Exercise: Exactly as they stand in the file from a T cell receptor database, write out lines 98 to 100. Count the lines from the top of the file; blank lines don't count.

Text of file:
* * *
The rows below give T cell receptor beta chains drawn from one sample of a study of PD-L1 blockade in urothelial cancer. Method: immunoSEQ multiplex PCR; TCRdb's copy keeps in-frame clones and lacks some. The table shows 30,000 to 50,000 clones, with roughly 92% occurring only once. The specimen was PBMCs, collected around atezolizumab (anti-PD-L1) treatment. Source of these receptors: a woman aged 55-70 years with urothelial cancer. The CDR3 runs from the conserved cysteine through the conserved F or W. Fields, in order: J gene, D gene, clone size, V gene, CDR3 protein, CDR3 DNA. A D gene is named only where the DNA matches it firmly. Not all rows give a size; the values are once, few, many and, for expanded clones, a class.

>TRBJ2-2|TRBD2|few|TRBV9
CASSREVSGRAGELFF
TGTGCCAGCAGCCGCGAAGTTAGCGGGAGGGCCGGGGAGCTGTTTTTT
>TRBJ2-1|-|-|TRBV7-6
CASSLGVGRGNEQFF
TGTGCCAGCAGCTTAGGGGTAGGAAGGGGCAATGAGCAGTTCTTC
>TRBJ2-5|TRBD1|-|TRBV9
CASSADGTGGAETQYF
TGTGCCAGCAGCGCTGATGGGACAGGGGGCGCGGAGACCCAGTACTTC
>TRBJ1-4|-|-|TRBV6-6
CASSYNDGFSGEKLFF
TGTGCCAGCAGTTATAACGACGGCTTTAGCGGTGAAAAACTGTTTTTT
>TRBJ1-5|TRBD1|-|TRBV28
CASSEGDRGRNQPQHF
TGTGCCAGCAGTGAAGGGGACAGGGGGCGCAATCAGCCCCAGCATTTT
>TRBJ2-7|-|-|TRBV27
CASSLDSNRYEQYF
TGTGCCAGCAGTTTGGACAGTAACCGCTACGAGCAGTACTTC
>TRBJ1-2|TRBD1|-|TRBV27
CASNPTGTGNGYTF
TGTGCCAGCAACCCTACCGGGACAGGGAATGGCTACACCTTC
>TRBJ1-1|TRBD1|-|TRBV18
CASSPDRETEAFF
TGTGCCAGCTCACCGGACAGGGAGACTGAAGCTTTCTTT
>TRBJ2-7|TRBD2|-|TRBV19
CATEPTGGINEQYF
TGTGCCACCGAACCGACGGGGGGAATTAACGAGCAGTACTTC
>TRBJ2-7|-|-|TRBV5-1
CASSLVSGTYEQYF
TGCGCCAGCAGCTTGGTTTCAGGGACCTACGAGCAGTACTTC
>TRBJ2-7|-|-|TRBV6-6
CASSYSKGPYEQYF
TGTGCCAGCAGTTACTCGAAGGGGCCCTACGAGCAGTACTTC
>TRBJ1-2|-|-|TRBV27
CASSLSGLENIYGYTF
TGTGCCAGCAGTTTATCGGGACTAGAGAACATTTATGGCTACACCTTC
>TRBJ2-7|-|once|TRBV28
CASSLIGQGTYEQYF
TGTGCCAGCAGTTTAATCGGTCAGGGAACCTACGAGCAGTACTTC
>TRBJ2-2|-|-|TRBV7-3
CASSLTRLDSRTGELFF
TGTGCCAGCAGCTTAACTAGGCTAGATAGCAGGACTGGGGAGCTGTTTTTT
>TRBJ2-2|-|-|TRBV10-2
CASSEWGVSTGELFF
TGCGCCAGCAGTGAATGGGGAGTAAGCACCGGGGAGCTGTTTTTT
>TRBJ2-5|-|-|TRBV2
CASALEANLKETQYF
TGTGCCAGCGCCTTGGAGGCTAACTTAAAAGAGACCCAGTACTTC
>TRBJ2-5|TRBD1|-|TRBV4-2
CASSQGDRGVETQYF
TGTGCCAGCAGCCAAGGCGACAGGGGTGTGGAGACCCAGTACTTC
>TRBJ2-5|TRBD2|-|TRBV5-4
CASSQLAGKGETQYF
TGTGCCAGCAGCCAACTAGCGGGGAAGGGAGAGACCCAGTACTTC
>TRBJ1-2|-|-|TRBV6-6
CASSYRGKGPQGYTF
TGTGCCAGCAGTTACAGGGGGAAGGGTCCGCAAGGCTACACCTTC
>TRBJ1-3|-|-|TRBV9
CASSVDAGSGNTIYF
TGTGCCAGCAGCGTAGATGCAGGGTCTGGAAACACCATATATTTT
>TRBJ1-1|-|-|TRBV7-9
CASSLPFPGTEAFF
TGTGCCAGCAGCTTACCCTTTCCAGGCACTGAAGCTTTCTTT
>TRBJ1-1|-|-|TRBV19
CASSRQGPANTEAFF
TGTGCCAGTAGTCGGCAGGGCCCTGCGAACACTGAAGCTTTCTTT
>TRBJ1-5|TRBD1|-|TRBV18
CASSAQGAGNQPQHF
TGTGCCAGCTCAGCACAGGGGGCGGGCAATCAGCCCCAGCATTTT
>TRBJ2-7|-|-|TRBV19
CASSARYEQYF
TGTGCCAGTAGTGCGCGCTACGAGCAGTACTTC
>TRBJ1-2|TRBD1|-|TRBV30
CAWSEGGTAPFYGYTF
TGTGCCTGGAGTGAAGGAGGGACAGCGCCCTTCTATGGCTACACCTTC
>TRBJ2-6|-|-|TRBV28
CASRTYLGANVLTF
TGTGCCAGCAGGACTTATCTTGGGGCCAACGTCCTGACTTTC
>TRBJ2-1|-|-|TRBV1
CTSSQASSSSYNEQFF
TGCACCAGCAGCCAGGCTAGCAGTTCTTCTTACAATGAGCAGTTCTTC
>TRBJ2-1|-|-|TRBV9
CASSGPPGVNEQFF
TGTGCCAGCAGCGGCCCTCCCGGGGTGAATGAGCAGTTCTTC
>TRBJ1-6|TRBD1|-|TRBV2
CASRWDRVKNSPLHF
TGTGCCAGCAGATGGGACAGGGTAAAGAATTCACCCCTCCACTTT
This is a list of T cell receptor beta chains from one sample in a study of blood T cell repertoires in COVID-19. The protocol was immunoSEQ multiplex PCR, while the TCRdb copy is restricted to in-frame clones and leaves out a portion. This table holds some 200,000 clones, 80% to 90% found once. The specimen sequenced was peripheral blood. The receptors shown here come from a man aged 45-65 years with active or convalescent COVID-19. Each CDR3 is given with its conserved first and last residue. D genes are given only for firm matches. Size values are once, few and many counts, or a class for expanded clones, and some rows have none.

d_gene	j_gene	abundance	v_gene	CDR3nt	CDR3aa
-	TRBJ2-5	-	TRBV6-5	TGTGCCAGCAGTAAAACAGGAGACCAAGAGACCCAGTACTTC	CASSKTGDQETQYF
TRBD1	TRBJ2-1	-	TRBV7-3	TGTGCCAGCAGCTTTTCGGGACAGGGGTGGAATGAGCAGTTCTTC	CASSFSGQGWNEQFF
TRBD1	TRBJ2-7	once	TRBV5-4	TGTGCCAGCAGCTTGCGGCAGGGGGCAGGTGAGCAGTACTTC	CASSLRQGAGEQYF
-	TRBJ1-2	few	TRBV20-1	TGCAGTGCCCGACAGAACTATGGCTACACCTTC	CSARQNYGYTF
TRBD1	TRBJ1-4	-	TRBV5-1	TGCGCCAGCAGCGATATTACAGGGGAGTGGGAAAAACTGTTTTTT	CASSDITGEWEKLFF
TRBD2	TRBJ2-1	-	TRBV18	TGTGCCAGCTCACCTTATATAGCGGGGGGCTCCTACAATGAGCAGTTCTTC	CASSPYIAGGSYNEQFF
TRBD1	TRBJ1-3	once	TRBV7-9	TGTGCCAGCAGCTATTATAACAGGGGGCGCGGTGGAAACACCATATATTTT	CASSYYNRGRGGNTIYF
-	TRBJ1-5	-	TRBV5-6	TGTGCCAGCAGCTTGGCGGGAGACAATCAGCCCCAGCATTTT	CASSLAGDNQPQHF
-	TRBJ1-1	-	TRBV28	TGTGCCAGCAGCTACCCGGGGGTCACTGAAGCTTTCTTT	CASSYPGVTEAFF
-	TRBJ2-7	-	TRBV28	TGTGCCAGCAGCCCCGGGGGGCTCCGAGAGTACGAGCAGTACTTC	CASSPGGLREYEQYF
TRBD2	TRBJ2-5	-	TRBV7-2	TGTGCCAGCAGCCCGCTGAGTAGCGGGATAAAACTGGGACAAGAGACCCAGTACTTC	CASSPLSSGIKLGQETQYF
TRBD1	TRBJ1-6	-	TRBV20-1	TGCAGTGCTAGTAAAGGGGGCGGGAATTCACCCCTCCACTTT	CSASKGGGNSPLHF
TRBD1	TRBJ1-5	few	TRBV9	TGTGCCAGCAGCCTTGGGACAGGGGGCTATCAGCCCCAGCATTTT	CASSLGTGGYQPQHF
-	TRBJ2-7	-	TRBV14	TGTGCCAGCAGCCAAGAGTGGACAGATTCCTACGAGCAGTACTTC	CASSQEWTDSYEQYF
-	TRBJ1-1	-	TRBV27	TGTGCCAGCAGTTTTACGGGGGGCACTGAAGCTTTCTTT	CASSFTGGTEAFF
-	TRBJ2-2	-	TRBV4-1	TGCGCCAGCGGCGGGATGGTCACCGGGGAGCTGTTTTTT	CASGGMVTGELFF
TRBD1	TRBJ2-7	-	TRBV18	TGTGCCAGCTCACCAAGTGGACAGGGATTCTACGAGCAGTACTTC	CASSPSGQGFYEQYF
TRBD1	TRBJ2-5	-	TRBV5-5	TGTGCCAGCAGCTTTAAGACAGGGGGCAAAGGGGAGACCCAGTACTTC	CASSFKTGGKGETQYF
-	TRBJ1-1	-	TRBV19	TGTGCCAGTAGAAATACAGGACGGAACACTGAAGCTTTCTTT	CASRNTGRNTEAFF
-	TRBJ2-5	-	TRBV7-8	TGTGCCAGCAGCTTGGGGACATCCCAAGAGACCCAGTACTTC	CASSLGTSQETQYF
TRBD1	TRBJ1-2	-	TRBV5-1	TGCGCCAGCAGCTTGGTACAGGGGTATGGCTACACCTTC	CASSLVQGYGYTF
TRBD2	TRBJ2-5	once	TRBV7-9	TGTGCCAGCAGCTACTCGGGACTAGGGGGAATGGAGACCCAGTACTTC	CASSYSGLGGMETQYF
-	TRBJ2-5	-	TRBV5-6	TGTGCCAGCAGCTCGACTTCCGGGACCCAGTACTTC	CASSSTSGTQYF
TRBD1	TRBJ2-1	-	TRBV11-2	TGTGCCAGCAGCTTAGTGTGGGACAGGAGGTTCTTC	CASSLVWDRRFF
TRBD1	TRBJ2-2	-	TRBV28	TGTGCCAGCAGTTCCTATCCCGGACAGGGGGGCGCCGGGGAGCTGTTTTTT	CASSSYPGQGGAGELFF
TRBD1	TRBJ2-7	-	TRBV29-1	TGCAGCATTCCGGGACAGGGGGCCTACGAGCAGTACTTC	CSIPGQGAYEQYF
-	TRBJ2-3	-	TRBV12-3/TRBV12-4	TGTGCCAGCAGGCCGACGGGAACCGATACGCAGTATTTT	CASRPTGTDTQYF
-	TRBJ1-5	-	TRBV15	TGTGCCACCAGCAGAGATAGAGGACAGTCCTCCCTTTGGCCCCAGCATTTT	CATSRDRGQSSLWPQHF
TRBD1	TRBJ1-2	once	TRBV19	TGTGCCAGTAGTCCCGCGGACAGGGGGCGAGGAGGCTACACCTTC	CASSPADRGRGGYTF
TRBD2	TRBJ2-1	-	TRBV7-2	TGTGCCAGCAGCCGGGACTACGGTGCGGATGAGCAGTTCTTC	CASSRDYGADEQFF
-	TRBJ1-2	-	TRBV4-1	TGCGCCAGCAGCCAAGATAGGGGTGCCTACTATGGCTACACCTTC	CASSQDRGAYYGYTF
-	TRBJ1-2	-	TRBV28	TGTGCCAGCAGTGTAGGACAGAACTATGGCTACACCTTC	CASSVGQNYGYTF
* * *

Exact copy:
-	TRBJ1-5	-	TRBV5-6	TGTGCCAGCAGCTTGGCGGGAGACAATCAGCCCCAGCATTTT	CASSLAGDNQPQHF
-	TRBJ1-1	-	TRBV28	TGTGCCAGCAGCTACCCGGGGGTCACTGAAGCTTTCTTT	CASSYPGVTEAFF
-	TRBJ2-7	-	TRBV28	TGTGCCAGCAGCCCCGGGGGGCTCCGAGAGTACGAGCAGTACTTC	CASSPGGLREYEQYF